And where were Ana-Lucia Cortez and Mr. Eko? Why were they not in that church scene? Both had made connections with the other Losties. They had certainly made connections with Bernard Nadler and Libby, who were in that final scene. What happened to them? Fans of ”LOST” know that Mr. Eko was killed by the Man In Black aka the Smoke Monster in (3.05) “The Cost of Living”. Why? Apparently, Mr. Eko had failed to express any remorse for his more questionable actions. This made no sense to me, considering that Eko had expressed remorse and guilt over the death of his brother, Yemi. He had also expressed remorse for killing two of the Others during the castaways’ first night on the island, when the Others tried to kidnapped. I believe that Cuse and Lindehof needed a quick excuse to kill Eko, because the actor portraying him - Adewale Akinnuoye-Agbaje – had asked to be written out of the series in order to deal with his parents’ deaths. Ana-Lucia experienced two epiphanies about herself in Season Two. In (2.16) “The Whole Truth”, she said the following to Sayid before apologizing to him for the accidental killing of Shannon Rutherford:
”Yeah, I can't sleep. People don't like me. I tried to get them to most of my life. I guess I just gave up a while back. I mean, I am what I am. But you -- you've got a good reason to hate me. I'm sorry. I'm sorry for what I did.”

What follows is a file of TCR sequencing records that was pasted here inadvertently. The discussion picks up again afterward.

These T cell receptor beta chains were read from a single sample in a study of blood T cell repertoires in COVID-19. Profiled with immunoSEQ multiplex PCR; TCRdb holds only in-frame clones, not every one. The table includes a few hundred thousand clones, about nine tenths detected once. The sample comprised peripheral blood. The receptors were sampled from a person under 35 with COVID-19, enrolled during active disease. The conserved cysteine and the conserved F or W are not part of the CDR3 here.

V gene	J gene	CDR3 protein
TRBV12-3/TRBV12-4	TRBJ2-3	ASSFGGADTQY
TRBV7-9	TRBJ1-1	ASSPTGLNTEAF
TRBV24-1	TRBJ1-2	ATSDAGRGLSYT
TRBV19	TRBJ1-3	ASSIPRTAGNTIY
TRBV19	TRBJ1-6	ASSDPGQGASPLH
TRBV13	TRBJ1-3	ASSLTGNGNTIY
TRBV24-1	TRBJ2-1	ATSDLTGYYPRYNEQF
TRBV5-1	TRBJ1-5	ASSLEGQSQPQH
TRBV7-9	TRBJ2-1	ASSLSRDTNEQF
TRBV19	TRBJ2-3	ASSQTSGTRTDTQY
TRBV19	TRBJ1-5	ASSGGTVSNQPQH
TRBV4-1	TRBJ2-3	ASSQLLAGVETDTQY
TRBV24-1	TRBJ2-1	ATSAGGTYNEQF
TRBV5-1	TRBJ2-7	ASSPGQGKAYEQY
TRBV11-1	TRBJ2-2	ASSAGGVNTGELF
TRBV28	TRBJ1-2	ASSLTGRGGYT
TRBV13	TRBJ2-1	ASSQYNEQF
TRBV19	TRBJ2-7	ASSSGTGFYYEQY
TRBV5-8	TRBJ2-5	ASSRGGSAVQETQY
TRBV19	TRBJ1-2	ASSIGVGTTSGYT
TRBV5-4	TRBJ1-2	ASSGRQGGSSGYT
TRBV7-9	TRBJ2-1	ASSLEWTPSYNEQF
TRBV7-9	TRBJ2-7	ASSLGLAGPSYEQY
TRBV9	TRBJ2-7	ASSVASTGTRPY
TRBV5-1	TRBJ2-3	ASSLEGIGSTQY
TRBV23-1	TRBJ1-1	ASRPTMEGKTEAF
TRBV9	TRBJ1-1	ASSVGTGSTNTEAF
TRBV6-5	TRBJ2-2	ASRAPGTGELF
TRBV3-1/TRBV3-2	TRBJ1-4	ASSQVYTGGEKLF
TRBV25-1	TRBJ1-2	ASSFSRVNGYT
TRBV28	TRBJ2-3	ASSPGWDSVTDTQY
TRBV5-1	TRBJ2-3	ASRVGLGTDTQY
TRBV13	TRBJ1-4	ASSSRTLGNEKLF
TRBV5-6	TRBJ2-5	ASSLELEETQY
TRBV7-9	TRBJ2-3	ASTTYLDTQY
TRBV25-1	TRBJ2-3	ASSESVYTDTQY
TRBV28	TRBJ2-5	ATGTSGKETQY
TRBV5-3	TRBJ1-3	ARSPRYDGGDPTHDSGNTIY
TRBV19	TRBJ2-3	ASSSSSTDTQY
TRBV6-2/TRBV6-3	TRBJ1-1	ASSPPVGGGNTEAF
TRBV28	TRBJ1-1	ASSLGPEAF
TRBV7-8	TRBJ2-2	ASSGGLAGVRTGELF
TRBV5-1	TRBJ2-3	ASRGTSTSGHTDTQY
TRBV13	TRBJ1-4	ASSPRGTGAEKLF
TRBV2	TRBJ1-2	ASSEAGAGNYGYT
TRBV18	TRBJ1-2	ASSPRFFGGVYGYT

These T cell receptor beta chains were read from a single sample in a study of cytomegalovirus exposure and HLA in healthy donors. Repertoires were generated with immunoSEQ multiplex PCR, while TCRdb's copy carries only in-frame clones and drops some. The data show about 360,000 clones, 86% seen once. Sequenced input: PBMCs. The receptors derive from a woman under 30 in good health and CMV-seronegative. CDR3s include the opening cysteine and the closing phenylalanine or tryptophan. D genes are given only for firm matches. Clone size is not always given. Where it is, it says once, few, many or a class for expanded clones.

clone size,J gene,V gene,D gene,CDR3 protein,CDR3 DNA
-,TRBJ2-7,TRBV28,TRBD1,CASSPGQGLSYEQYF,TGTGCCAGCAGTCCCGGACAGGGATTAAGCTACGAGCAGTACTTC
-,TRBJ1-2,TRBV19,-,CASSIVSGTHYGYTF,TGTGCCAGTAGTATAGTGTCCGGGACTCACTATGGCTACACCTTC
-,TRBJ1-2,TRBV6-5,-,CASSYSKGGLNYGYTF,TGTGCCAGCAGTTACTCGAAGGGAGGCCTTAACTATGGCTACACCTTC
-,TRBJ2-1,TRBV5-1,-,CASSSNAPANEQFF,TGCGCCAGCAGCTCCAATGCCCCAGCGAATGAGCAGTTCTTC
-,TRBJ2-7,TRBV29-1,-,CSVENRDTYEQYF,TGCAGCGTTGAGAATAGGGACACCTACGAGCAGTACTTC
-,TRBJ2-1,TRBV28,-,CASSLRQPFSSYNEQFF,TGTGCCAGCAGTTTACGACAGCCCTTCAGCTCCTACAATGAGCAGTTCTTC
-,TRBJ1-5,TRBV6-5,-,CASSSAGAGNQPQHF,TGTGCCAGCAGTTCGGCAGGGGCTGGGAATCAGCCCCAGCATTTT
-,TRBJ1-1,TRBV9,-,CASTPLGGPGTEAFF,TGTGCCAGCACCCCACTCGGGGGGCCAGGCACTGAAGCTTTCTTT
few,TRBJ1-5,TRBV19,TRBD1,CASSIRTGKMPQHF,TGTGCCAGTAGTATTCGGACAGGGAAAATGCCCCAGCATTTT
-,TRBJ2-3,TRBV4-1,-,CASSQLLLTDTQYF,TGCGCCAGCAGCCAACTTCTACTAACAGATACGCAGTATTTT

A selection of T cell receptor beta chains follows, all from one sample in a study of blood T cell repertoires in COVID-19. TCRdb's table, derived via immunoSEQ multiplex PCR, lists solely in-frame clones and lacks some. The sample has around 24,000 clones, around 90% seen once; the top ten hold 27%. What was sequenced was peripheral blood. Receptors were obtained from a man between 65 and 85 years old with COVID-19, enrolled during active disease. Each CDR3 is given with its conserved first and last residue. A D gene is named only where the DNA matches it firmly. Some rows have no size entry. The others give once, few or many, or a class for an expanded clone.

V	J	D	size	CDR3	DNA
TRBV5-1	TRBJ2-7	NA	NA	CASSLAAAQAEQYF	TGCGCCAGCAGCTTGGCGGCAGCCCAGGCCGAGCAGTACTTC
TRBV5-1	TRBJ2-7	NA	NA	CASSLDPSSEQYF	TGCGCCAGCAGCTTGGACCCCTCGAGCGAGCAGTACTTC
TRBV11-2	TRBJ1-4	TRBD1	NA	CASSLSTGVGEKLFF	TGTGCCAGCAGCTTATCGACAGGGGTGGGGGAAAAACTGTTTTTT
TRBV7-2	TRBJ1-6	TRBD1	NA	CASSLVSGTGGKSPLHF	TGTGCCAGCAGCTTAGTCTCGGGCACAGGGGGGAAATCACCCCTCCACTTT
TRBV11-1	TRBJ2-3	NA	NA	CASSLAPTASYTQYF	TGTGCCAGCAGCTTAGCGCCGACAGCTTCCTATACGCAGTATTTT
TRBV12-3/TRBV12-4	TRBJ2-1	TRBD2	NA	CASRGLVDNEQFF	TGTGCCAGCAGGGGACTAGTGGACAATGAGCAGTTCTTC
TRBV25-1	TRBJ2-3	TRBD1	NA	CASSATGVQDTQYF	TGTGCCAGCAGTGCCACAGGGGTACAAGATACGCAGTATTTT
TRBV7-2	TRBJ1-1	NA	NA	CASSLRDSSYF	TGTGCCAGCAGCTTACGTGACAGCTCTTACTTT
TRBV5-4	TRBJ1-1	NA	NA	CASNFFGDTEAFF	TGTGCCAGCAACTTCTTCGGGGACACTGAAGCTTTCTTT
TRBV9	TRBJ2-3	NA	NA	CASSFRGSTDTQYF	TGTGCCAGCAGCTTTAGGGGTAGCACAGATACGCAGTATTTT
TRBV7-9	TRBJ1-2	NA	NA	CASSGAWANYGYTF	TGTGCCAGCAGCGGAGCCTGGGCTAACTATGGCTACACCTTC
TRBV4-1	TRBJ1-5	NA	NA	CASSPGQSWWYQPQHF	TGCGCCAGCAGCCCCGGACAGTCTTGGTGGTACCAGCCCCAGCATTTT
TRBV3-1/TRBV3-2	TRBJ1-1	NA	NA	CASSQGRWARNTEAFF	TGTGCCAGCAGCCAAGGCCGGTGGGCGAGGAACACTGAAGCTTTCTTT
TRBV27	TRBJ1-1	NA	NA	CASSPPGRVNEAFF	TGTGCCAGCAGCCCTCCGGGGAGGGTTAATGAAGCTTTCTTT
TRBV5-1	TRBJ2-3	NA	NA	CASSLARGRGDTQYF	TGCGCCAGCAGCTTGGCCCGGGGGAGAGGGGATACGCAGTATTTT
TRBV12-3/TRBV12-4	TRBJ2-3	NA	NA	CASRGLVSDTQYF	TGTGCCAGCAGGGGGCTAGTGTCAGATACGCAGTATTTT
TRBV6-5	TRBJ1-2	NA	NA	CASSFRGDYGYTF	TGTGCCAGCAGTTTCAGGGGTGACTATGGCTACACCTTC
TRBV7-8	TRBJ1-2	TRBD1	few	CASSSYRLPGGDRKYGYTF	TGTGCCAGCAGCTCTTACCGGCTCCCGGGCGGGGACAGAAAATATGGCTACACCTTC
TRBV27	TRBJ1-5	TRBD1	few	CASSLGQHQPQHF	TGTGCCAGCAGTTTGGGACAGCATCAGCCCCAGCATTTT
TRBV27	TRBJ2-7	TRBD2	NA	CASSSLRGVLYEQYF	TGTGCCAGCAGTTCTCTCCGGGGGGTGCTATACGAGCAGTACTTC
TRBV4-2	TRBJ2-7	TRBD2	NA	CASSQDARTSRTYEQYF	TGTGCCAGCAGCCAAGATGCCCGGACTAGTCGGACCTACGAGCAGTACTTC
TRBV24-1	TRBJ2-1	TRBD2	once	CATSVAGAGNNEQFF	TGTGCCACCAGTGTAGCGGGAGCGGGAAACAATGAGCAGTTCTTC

Sayid eventually forgave her. But he never forgave the Others for harassing Ana-Lucia and the surviving Tail Section passengers during their first 48 days on the island. And in (2.20) “Two For the Road”, Ben tried to escape by killing Ana-Lucia. Locke came to her rescue. Then Ana set out to retaliate by killing Ben herself. She even went as far as to seduce Sawyer – the Lostaways’ “sheriff” - in order to acquire a pistol. In the end, Ana-Lucia realized that she had enough of indulging in her penchant for vindictive behavior:
”” He tried to kill me today, so I wanted him dead. I couldn't do it. I couldn't even kill him. I looked at him and he -- I can't do this anymore.”
This is more than some of the other regular characters have ever achieved as far as development goes – and that includes Charlie, Sawyer, Locke and Shannon. At least Charlie had sacrificed himself to warn his fellow castaways about the threat from the S.S. Kahuna. And Shannon received some kind of reassurance from Sayid that she was not worthless. But Locke was in a state of despair when Ben murdered him in (5.07) "The Life and Death of Jeremy Bentham". And Sawyer has never acknowledged or expressed remorse for any of his crimes, mistakes or personal flaws. And yet, viewers were led to believe that these two were ready for the afterlife inside that church. But according to Sideways Desmond in (6.16) “What They Died For”, Ana-Lucia “was not ready”. The two producers gave a reason why:
Lindelof: Well, all we can say is that in "Happily Ever After," when Desmond confronted Eloise Hawking and he wanted to know why she wouldn't reveal to him why Penny's name was on this guest list, she said to him that he should stop asking these questions, because he wasn't ready. So that was the other time we heard that word. Ready for what exactly...?
Cuse: It's meant to be an intriguing clue that you are right to be pondering.